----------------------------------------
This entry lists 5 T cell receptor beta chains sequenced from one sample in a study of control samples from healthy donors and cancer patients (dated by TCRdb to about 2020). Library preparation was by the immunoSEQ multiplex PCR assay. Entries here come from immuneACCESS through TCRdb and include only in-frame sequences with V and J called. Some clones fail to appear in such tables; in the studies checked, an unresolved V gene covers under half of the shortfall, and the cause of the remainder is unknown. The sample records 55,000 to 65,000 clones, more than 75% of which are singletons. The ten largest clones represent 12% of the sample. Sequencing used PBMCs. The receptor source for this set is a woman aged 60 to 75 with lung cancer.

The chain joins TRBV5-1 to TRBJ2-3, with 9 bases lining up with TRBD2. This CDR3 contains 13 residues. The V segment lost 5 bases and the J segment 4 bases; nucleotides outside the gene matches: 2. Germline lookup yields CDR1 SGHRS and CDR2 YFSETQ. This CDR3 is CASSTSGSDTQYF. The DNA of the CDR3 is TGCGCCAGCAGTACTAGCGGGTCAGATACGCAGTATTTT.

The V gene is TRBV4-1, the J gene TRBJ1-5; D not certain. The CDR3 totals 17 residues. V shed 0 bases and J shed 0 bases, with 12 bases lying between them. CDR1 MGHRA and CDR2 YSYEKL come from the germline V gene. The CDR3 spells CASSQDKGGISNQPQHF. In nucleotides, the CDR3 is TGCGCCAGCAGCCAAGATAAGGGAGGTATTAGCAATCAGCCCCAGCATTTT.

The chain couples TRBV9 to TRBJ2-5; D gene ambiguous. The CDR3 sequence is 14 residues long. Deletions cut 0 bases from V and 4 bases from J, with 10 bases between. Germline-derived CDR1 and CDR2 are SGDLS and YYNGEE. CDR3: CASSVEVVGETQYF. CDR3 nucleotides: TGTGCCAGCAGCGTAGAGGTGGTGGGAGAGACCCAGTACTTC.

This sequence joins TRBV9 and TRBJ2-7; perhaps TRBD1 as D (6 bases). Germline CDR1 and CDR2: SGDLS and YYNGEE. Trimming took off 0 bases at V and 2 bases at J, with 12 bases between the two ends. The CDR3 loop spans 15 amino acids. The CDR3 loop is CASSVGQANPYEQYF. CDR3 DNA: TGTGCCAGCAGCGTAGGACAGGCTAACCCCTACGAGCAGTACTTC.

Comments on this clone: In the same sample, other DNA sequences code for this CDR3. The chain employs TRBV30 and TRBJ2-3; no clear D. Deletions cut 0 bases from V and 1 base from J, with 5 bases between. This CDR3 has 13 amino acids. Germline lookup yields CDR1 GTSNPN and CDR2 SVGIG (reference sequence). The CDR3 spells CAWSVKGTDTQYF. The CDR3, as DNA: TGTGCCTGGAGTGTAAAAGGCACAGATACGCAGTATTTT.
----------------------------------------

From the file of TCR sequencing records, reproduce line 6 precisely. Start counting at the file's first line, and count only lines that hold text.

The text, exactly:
Comments on this clone: In the same sample, other DNA sequences code for this CDR3. The chain employs TRBV30 and TRBJ2-3; no clear D. Deletions cut 0 bases from V and 1 base from J, with 5 bases between. This CDR3 has 13 amino acids. Germline lookup yields CDR1 GTSNPN and CDR2 SVGIG (reference sequence). The CDR3 spells CAWSVKGTDTQYF. The CDR3, as DNA: TGTGCCTGGAGTGTAAAAGGCACAGATACGCAGTATTTT.